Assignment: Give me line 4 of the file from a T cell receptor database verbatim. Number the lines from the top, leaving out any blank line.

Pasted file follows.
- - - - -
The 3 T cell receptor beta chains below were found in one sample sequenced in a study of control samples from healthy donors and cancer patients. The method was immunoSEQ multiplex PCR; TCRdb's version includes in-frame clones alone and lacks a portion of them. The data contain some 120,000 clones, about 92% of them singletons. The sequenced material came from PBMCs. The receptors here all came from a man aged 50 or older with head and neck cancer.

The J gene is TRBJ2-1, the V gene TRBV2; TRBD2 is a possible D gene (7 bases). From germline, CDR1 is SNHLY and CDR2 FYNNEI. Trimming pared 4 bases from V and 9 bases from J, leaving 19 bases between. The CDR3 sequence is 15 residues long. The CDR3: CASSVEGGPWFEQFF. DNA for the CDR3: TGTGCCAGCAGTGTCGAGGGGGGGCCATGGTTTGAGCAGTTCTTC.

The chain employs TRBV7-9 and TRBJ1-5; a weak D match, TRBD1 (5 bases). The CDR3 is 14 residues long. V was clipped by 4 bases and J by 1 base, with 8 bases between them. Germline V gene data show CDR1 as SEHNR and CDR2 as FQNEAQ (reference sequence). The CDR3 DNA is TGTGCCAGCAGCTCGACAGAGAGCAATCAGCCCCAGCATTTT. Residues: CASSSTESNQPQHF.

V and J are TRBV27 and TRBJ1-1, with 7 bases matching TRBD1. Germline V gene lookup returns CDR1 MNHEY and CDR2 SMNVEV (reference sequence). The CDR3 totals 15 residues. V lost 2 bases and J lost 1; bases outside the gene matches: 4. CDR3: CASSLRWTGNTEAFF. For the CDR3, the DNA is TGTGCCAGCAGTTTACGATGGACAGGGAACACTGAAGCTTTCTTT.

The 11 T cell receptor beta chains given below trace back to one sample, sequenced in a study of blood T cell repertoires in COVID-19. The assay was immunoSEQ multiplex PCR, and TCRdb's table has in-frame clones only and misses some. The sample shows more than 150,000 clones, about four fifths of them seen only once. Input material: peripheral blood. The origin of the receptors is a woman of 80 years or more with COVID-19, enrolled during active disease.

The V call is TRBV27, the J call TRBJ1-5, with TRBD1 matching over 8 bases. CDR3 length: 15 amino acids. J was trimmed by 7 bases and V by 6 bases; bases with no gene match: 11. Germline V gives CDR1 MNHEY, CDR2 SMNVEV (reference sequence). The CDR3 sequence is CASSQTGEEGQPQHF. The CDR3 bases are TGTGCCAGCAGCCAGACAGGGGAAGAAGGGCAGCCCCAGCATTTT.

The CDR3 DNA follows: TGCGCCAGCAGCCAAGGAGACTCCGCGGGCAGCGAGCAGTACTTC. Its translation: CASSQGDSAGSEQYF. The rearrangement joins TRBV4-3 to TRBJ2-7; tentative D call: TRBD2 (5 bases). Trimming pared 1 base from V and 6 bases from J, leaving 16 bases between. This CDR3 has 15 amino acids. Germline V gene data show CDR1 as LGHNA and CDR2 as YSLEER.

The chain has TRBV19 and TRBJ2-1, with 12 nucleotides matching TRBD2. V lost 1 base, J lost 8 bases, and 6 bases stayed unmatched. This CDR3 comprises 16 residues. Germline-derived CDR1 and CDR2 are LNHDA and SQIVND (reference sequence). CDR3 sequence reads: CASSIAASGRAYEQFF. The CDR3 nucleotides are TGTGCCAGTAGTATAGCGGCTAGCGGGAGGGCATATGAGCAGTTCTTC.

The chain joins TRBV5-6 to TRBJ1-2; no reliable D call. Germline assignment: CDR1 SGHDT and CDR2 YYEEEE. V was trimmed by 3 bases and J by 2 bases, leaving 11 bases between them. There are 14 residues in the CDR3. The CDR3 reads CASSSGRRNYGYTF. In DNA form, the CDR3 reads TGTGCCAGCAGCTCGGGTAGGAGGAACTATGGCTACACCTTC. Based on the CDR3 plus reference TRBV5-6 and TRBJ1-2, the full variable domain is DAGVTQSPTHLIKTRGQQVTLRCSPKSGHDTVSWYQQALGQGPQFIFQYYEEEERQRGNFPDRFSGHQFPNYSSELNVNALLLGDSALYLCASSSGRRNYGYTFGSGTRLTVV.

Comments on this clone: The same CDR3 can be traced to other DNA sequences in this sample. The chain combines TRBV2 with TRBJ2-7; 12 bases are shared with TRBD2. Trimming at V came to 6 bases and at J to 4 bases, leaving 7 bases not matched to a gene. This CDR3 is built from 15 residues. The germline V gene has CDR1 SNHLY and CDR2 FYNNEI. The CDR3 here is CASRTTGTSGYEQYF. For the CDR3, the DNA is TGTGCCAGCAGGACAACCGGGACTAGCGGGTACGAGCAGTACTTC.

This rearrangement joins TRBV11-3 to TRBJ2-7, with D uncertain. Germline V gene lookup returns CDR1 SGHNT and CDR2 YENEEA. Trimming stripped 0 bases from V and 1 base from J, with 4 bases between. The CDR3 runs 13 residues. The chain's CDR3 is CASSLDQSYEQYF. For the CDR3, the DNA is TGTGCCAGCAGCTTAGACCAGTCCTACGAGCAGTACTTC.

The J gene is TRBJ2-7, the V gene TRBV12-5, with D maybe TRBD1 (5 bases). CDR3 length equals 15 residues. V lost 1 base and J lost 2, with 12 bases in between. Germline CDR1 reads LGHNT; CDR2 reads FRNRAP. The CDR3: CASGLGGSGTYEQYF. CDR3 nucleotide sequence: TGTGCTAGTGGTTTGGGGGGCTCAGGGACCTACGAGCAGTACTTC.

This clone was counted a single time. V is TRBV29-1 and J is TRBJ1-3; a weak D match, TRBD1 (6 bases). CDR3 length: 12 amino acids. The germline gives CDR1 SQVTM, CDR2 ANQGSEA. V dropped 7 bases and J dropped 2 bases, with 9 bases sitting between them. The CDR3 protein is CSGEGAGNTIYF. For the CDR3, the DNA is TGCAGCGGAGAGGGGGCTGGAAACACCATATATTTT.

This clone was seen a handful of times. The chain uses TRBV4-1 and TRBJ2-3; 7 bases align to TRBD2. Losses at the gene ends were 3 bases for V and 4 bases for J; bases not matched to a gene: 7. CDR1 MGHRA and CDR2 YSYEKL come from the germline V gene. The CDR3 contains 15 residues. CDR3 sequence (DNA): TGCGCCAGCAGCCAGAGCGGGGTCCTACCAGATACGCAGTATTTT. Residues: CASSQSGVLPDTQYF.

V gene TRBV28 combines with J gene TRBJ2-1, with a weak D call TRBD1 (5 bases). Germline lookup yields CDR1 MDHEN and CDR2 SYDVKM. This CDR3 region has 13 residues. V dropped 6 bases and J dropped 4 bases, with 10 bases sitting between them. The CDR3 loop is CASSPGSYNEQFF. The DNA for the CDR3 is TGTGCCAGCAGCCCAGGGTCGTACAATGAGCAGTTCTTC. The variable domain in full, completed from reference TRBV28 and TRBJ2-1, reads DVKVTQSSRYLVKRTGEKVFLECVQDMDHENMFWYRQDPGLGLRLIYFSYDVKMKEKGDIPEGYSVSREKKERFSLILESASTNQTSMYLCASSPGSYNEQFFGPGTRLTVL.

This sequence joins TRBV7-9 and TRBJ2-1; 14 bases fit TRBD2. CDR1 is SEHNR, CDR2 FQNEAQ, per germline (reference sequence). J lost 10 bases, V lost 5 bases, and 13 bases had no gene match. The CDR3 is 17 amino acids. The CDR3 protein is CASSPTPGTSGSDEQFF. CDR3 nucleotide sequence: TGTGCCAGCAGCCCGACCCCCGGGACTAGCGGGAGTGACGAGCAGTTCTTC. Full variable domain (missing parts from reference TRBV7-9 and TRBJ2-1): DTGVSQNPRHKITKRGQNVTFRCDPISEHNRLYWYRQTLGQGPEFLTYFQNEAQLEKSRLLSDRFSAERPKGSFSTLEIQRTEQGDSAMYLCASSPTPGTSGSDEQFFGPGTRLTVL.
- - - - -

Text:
V and J are TRBV27 and TRBJ1-1, with 7 bases matching TRBD1. Germline V gene lookup returns CDR1 MNHEY and CDR2 SMNVEV (reference sequence). The CDR3 totals 15 residues. V lost 2 bases and J lost 1; bases outside the gene matches: 4. CDR3: CASSLRWTGNTEAFF. For the CDR3, the DNA is TGTGCCAGCAGTTTACGATGGACAGGGAACACTGAAGCTTTCTTT.